Friday, August 22, 2014

Follow us:
Follow @NY1 on Twitter Subscribe to this news feed 

News

Mortgage Interest Deduction Could Be At Risk In Fiscal Cliff Talks

  • Text size: + -
TWC News: Mortgage Interest Deduction Could Be At Risk In Fiscal Cliff Talks
Play now

Time Warner Cable video customers:
Sign in with your TWC ID to access our video clips.

  To view our videos, you need to
enable JavaScript. Learn how.
install Adobe Flash 9 or above. Install now.

Then come back here and refresh the page.

As the nation heads toward the so-called fiscal cliff, the potential elimination of the mortgage interest deduction could give homeowners and potential homebuyers big challenges. NY1's Monica Brown filed the following report.

As President Barack Obama and congressional Republicans continue to square off on how to control the federal deficit, one tax break that might be on the chopping block is the mortgage interest deduction.

"The current law allows $1 million worth of mortgage debt, plus $100,000 of home equity,
totaling $1.1 million," says John Lieberman, of the New York State Society of CPAs. "So whatever the total amount of interest is on $1.1 million is what is allowed by law."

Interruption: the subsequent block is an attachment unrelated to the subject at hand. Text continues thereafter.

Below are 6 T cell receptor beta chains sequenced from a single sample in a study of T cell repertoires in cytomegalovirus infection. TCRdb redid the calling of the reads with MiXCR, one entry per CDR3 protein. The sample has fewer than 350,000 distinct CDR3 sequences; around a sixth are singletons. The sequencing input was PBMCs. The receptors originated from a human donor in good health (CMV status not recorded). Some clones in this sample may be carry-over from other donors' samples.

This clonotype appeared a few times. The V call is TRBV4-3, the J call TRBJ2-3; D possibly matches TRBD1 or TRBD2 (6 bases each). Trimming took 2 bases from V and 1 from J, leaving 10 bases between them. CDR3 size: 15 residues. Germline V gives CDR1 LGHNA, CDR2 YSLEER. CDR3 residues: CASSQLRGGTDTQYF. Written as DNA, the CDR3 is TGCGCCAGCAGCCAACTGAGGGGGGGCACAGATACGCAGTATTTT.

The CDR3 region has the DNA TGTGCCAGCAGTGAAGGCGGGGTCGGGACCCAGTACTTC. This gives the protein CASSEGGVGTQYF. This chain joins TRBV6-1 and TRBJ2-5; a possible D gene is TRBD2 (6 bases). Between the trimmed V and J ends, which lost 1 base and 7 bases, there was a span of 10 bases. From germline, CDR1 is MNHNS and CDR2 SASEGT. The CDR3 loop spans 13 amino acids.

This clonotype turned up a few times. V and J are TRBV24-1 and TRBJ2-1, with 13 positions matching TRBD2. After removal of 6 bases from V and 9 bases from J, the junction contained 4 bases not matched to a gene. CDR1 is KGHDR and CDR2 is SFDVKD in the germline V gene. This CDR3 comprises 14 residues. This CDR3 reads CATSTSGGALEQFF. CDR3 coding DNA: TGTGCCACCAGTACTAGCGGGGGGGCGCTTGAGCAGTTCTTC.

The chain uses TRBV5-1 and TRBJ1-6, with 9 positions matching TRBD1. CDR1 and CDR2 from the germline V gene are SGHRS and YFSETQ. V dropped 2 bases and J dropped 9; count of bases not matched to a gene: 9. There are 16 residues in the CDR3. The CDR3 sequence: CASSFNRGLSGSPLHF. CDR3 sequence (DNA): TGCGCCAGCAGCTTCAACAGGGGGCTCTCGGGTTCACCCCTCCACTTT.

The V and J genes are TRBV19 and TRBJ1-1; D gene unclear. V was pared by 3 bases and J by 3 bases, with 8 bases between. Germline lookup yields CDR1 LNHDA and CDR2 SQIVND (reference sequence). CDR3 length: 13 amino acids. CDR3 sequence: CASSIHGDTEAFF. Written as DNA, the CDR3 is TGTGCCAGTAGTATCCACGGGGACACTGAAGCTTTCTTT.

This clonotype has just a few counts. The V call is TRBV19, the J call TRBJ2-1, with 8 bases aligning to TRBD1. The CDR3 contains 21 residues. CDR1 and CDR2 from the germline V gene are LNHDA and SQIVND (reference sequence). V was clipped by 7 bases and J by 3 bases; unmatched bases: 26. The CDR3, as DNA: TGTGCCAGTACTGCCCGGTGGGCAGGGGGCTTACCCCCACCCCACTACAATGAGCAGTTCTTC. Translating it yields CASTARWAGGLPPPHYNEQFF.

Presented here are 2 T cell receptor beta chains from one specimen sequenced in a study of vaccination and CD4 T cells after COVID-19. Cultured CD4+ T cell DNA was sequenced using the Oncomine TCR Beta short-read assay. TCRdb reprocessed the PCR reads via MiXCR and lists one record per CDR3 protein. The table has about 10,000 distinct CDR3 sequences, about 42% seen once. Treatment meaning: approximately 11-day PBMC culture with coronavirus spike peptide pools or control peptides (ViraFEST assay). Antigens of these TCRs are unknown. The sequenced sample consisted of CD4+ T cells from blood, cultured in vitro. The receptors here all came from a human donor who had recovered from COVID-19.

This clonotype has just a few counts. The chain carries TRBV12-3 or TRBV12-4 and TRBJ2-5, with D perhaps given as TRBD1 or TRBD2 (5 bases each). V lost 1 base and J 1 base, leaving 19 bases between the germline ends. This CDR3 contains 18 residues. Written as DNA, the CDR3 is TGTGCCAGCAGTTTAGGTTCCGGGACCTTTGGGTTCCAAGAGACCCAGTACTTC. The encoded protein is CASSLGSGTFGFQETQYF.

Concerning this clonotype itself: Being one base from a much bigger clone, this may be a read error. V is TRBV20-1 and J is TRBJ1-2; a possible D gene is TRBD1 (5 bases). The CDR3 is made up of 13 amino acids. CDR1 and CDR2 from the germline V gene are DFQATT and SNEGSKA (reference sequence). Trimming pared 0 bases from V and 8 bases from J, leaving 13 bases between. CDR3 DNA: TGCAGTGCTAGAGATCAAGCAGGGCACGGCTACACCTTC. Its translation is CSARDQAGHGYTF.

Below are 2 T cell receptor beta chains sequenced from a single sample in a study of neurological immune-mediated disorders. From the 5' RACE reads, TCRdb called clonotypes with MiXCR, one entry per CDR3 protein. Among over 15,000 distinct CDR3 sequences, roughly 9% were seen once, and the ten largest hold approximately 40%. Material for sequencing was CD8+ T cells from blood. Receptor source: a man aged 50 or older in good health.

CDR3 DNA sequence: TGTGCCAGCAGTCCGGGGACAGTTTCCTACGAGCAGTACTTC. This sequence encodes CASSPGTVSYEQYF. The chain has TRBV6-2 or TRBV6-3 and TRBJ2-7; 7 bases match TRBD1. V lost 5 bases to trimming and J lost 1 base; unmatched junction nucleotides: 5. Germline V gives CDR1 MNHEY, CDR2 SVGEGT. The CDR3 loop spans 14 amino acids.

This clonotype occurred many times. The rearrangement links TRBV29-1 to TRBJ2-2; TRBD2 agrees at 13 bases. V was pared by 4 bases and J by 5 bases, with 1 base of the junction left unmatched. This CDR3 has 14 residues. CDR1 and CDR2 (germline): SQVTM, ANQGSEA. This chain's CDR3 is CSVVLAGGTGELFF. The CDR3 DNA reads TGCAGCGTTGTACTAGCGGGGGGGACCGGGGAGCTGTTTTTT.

But reducing or eliminating that tax break is one of the options being talked about as the nation heads toward the so-called "fiscal cliff", the January 1 deadline when a series of tax increases and spending cuts are set to kick in unless Congress can reach a deal.

The mortgage interest deduction is a big benefit for middle-class homeowners who itemize at tax time, and mortgage lender Melissa Cohn, the executive vice president of "Guaranteed Rate", says that's the tax bracket it will hurt the most.

"Very important to the middle class," Cohn says. "If your income is less than $140,000 a year, you basically get a dollar for dollar deduction for the mortgage interest you pay."

If it goes away, current homeowners will see higher taxes and lower household income. There's also a greater worry: a possible hit for a housing market that’s only seeing slow signs of recovery.

"What this will do is most likely, if they take the deduction away, will limit the number of people that are eligible to own a home, and more importantly, with less applicants and less buyers, that would have an adverse impact on the real estate marketplace," Lieberman says.

10.11.12.247 ClientIP: 50.16.135.73, 23.0.160.31 UserAgent: CCBot/2.0 (http://commoncrawl.org/faq/) Profile: TWCSAMLSP